PH auto’s billion-dollar opportunity in electrification

By Akshay Prasad, Senior Engagement Manager, Arthur D. Little SEA.

The growth of electric vehicles (EVs) holds immense potential for the Philippine economy. The electrification of vehicles can significantly contribute to decarbonization of the transport sector, which is the third largest greenhouse gas emissions in the country. While it contributes to lower emission and cleaner air, higher electrification also reduces the oil demand in the country, which is heavily reliant on imports that saw a 105.5% increase from June 2021 to June 2022. The Philippines’ significant share of nickel and cobalt also provides potential to develop Lithium-Ion cell manufacturing capability resulting in an estimated market opportunity of USD $11 billion by 2030.

To achieve its goal of eliminating gasoline-powered cars by 2040, the national government is already laying the groundwork for a strong EV market by providing tax breaks for EV imports over the next five years. Further initiatives are needed in the domain of supply side incentives such as production linked incentive scheme, tax rebate on research and development, demand side subsidy for EV purchase, as well as reduced electricity tariff for EV charging. Without these policies, Filipinos would continue to prefer internal combustion engines (ICE) over EVs.

Neighboring countries like Thailand and Indonesia are moving aggressively with a host of supply side and demand side incentives enabling them to be key players in the regional EV market. Some of these incentives include corporate tax exemption linked to certain investment size, exemption on duty for imported components and materials, demand subsidy and other incentives as well as downstream services such as low-cost capital for charging infra deployment.

EVs to kickstart local automotive manufacturing

10th PH Electric Vehicle Summit invokes unity for faster electro-mobility adoption

State-owned enterprises (SOEs) in Thailand and Indonesia play a key role in the EV ecosystem such as PTT in Thailand and IBC in Indonesia. Such firms are leading local manufacturing and development along the value chain through investment, joint ventures, and product introductions that result in more affordable EV accelerating market growth.

The Philippine market faces several obstacles, such as a lack of targeted policy initiatives, an excessive reliance on assemblers that causes scaling problems, the fact that most small and medium-sized businesses are only partially engaged in the automotive component industry, and these companies constrained financial resources. Without the adequate support for manufacturing, the country risks losing the electrification opportunity to kickstart local automotive production.

Limited charging infrastructure is another issue. Latest records from the Land Transportation Office (LTO) showed there were 7,000 registered EVs but only 18 charging stations nationwide in 2018. The country needs to build battery production facilities, charging stations, and assembly lines—to create a local supply chain and ensure sustainability in the market.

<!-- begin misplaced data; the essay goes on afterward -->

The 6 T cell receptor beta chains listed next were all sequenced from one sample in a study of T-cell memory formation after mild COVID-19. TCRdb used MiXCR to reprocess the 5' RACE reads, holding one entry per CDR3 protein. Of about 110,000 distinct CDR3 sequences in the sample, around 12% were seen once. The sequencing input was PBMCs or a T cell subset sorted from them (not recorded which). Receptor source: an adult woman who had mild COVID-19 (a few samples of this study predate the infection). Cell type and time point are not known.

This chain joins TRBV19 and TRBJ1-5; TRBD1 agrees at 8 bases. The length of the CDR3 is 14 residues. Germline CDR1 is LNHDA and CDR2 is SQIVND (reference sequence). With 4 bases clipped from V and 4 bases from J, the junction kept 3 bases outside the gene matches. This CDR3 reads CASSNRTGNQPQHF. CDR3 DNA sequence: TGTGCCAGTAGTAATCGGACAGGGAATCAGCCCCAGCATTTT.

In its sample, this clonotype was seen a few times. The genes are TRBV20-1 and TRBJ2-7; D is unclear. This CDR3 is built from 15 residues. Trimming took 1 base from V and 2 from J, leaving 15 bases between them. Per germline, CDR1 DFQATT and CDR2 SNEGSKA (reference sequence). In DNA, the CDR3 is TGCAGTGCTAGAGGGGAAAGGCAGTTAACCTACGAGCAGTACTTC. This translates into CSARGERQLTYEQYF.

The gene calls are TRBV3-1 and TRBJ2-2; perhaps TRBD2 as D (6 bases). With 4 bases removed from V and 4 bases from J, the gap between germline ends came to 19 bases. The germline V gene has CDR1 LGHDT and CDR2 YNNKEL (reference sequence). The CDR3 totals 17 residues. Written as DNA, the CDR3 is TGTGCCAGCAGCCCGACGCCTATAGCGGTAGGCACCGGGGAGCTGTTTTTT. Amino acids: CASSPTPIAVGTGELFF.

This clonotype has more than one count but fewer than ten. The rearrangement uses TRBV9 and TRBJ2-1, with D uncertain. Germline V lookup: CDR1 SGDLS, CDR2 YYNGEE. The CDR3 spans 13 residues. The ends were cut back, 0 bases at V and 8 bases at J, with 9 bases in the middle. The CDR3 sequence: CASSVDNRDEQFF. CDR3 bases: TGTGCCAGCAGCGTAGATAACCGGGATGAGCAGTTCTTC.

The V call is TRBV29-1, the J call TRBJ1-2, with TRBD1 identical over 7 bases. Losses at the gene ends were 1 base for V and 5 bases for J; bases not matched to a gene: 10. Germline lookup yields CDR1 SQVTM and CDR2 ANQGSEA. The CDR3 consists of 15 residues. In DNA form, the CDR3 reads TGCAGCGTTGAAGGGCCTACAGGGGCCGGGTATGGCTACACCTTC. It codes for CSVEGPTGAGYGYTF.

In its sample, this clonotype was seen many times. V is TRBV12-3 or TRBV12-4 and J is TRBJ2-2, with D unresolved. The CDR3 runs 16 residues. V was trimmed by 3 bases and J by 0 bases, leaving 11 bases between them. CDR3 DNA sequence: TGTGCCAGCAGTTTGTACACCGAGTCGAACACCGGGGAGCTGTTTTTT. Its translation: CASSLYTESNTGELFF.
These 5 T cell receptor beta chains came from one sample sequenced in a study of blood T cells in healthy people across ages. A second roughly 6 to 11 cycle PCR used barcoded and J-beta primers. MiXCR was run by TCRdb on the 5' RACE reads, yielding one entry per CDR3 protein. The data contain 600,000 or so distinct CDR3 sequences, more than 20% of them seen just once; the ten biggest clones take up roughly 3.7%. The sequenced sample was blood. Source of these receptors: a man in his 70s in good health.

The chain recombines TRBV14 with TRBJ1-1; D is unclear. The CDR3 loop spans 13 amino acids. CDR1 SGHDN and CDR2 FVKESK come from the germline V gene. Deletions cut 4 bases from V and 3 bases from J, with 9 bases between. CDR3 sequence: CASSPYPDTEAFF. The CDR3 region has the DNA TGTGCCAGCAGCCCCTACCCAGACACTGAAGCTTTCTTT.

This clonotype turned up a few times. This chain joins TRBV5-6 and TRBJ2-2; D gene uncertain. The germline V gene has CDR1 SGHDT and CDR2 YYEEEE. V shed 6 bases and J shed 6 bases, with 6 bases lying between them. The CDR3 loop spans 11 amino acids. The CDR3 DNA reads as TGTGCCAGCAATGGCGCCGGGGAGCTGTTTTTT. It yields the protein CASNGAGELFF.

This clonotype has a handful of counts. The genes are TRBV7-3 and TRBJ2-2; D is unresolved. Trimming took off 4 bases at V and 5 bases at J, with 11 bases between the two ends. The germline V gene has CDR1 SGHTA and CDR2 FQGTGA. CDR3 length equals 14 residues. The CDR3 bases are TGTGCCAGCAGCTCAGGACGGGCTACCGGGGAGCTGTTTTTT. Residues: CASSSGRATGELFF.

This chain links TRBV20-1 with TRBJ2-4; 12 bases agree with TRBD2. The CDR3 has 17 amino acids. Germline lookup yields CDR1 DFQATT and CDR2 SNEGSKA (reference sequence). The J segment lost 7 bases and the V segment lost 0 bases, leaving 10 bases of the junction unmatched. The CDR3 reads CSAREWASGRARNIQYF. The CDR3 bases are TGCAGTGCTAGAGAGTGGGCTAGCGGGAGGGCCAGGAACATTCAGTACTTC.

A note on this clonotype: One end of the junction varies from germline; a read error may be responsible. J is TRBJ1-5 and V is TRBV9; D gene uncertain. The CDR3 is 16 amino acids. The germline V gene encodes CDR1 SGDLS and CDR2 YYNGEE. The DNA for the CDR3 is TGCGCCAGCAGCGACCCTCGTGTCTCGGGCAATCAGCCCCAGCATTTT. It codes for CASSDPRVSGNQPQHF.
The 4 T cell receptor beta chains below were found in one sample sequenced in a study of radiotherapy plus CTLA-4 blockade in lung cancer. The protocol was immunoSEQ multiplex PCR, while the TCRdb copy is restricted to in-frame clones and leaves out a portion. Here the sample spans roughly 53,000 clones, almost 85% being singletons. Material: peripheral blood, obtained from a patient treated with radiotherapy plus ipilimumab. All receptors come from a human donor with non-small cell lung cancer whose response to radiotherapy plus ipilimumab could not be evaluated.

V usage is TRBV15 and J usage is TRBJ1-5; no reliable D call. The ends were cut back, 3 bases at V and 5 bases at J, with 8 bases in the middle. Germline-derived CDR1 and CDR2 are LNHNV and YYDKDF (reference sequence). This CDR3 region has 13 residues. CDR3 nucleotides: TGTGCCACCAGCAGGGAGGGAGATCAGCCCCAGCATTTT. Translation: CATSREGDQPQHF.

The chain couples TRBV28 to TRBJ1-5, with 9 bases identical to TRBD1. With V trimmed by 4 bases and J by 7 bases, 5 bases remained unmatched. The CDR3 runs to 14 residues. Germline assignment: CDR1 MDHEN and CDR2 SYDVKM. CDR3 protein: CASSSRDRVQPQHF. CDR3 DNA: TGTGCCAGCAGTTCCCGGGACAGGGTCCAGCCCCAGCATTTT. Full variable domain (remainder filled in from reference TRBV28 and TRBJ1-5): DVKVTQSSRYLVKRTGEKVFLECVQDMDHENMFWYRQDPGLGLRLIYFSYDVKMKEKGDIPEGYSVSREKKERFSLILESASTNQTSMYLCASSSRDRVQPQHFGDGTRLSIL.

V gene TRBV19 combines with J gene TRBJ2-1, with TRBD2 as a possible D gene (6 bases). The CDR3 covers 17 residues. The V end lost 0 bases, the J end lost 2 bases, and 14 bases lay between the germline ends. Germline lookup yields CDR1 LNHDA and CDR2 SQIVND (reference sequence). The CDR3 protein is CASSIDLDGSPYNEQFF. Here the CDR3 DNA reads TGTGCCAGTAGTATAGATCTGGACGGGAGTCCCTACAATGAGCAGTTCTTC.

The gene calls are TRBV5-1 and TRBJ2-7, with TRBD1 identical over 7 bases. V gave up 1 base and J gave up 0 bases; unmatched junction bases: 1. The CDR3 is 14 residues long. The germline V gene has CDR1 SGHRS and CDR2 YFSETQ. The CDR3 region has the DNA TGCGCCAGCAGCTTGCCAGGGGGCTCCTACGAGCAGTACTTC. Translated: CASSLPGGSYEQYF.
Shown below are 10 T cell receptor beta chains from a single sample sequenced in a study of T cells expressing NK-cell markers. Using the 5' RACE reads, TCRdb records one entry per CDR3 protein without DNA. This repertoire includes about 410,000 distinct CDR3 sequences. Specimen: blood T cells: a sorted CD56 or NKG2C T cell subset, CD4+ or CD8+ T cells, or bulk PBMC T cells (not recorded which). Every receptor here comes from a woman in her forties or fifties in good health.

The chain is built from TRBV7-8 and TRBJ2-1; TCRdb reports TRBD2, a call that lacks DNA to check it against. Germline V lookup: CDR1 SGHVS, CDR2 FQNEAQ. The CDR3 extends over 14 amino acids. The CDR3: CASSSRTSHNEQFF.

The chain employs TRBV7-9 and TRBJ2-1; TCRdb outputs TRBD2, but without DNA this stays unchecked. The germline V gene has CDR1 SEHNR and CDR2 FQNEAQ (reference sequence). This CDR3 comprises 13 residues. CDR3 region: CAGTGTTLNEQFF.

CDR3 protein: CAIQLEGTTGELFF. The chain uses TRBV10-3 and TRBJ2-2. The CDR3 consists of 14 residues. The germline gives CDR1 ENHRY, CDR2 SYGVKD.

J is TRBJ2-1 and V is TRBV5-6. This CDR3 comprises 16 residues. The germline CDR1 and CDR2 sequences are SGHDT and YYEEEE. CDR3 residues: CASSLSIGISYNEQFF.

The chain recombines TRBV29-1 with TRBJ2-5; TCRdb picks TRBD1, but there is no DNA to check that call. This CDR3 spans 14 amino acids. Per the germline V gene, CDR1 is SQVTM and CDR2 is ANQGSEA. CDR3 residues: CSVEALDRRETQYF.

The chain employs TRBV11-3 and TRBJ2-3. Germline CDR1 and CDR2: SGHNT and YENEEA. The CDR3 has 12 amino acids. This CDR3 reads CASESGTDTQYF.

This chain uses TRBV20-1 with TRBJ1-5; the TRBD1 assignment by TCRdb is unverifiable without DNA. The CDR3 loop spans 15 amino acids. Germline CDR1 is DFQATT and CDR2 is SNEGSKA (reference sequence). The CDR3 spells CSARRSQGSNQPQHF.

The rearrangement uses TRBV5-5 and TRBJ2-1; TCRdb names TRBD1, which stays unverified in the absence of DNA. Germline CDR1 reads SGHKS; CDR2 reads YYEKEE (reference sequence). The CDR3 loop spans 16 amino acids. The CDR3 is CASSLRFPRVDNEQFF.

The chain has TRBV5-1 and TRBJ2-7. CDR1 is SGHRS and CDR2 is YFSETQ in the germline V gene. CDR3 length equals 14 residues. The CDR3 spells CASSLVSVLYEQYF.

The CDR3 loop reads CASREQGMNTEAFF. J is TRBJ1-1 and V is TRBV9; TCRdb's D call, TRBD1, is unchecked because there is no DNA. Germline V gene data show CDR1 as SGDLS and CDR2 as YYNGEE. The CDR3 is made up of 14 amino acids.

Strengthening EV manufacturing

2020 Electric Vehicle Summit to be held online

Enabling EV manufacturing requires a step wise approach. No country can transform overnight for EV manufacturing. To kickstart EV production, the Philippines should consider utilizing completely knocked down (CKD) kits from China to assemble and produce quality electric two wheelers (E2W) and electric three wheelers (E3W). The assembly of CKD kits is one of the easiest entry modes to EV manufacturing given its ease of deployment, low capital investment, and quicker turnaround time. Assembling EV CKD kits requires minimal investment to the tune of USD 500K – 1 Mn for 2W/3W assembly line. In fact, this is the entry approaches utilized by several startups in markets such as India and Indonesia. Moreover, the investment starts showing immediate returns as the vehicles can be sold in the market provided it meets local homologation and certification requirement. In addition, this, the Philippines can consider EV conversion service for four-wheeler (E4W) which is converting powertrain of existing ICE to EV by removing traditional powertrain and adding battery, pack, battery management system, installation, component etc. Globally, EV conversion services are gaining popularity as the incremental cost of converted EV vs a new EV purchase is almost half. The French Government already provides subsidies for EV conversion service while Indonesia is doing something similar for its ICE two-wheeler.

Such an approach would provide the Philippines with an understanding of core EV components. Once it has attained adequate knowledge and skill in handling core EV components, the Philippines should focus on utilizing its nickel and cobalt sources for Lithium-Ion cell and battery production. As it enters the global value chain, the national government declared in late 2022 that it wants to draw investments in EV-related technology. The manufacture of EV batteries using metals like nickel, copper, and cobalt—all of which the nation has in abundance—as well as the country's switch to sustainable energy are both seen as complementing this strategy. If the Philippines commercializes local cell and battery production, it has opportunity to create USD $20-30 billion opportunity by 2030.

As the Philippine government establishes the relevant policy framework, businesses have a responsibility to develop expertise and capabilities in new areas – an EV ecosystem is a once-in-a-century megatrend that presents the Philippines with more opportunities than challenges. This is the first step in ensuring that Filipinos can readily obtain and use EVs for daily use and fully realize the benefits of electrification trend.